On Thursday, February 8, 2018, the Embassy of Benin in Copenhagen and the Danish company BWSC celebrated the start of the Maria-Gléta 2 Project in Benin. The project aims at the construction by BWSC of thermal power plants in Benin to upgrade local energy production capacity and to meet national needs. BWSC won the contract following a call for tenders.

Please find below the press release regarding the event:

Benin is open for business

The West African country of Benin is on the offensive in the hope of attracting Danish and Scandinavian investments. Among the first to respond has been BWSC, which signed a contract in December 2017 to expand Benin’s power supply with a 120 MW power plant in the outskirts of the country’s largest city Cotonou.

BWSC has broken ground on the construction site, and the occasion was marked at the Benin embassy in Copenhagen with a presentation of the project and subsequent reception in the presence of, among others, ambassadors and other diplomatic representatives from several African countries and the Baltic States, representatives of the Danish Ministry of Foreign Affairs, IFU, EKF and DI, as well as representatives of BWSC’s top management.

“We are working hard to interest Danish business in the opportunities in Benin,” says Ambassador Eusèbe Agbangla. “We have earmarked three sectors which could provide golden opportunities for Danish investments. The energy sector is the most important. It is the beginning and the end of all our development – and we are pleased to have successfully entered into an agreement with BWSC.”

Ambassador Agbangla also highlights the agricultural and fisheries sector as obvious investment areas. “Denmark has proud traditions and vast knowledge in this sector – and Benin offers many interesting and profitable business opportunities in those fields.”

“The same goes for tourism,” he continues. “We want to promote all the interesting experiences that await tourists in our country. And we plan to engage in dialogue with Danish tour operators to investigate the possibilities for further cooperation.”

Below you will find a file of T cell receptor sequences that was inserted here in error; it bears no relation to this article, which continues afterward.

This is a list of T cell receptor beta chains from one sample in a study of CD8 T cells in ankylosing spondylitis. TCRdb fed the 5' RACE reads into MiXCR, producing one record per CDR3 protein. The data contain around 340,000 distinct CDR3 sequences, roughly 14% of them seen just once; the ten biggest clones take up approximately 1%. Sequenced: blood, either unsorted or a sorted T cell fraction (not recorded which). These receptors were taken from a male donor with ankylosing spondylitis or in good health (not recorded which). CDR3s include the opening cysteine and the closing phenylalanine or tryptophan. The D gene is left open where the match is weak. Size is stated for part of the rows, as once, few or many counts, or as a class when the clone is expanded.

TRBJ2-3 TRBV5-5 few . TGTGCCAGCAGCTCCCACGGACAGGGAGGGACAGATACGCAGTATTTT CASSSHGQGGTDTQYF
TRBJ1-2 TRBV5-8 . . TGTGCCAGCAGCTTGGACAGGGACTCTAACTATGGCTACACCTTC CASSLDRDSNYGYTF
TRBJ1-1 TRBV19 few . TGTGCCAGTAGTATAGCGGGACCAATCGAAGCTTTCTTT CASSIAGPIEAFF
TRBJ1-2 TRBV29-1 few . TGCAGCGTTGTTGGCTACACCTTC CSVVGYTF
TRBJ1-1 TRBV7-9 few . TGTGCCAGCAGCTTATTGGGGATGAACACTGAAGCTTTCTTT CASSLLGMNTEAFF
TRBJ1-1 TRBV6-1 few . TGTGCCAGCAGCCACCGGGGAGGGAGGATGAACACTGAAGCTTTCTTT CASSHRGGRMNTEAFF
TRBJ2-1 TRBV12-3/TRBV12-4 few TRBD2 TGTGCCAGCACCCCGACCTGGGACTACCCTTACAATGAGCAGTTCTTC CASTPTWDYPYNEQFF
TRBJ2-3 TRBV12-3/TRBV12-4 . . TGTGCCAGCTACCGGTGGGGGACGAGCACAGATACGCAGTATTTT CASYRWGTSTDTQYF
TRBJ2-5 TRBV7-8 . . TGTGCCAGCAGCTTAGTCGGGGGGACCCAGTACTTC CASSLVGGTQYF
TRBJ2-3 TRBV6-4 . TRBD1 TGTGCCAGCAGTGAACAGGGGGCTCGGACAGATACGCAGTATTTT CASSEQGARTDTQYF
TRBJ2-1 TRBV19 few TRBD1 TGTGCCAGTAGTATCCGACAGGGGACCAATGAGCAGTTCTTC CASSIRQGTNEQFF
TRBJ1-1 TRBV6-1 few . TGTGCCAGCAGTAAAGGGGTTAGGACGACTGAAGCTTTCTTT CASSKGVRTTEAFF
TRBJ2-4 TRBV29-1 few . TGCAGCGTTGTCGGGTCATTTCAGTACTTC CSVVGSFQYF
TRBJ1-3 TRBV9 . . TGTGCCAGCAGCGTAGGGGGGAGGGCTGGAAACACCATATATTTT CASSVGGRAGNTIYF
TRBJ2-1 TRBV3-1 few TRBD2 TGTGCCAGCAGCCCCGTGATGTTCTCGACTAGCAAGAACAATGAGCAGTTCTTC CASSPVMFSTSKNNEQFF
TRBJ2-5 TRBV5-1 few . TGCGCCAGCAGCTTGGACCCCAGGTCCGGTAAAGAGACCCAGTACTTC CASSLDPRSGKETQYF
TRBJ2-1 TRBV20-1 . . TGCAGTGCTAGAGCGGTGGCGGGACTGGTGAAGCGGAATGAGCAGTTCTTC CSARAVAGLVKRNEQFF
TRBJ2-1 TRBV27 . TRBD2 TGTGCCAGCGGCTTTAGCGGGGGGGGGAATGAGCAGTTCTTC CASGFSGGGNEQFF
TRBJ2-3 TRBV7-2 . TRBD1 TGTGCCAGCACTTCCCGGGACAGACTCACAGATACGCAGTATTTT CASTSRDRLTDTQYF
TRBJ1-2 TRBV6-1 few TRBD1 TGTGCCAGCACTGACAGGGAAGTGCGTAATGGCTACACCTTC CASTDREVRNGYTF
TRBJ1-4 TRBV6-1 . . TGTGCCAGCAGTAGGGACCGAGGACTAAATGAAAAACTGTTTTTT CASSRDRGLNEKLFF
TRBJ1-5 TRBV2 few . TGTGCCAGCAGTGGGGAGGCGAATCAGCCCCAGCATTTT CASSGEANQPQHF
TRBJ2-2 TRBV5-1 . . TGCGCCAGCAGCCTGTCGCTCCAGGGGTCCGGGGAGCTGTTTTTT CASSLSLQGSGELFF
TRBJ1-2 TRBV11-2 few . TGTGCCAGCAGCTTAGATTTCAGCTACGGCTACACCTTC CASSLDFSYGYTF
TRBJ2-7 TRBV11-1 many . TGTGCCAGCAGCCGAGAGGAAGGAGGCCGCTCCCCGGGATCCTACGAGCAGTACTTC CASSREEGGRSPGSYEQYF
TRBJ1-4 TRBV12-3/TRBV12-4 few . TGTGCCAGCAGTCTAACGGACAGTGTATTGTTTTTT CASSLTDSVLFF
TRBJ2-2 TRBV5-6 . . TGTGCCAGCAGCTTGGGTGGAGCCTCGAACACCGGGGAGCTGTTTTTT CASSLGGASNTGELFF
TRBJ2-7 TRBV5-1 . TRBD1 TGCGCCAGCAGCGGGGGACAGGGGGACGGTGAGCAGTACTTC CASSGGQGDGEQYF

With open arms

Benin is one of the most stable democracies in Africa, and in recent years, the country has launched a series of initiatives to create the ideal platform for development and foreign investment.

The country has established a strong judicial system, including focusing on fighting corruption and cyber crime. There is also a solid legal basis for IPP cooperation. Financial and administrative formalities have been improved through the establishment of so-called economic zones, for example, with favourable tariff conditions.

Labour legislation is flexible in line with the Danish, and recently, the Benin government has defined 45 special projects within 9 sectors which will support the positive development of the country’s economy in the coming years. Energy, agriculture and fisheries as well as tourism are some of the key sectors. But there is also a new airport on its way, and Benin has ambitions to be at the forefront of digital development inspired by Estonia.

“Our biggest challenge right now is that most Danish companies and investors do not know the potential in Benin,” says Ambassador Agbangla. “Therefore, it is our task to spread the message and try to raise interest and awareness. There must be no doubt that we are ready to do business, we are committed, and Danish investors will be received with open arms.”

And recent facts back up the ambassador’s promises, because the contract with BWSC came to fruition in about half the time of what it usually takes for BWSC to negotiate similar projects.

“We have thoroughly enjoyed the commitment and desire we have met both with the authorities in Benin and at the embassy in Copenhagen,” says BWSC CEO Anders Heine Jensen. “We are used to operating all over the world and often in very difficult circumstances, but doing business with our new partners from Benin have been a joy. We look forward to completing this project and hopefully doing more business in Benin.”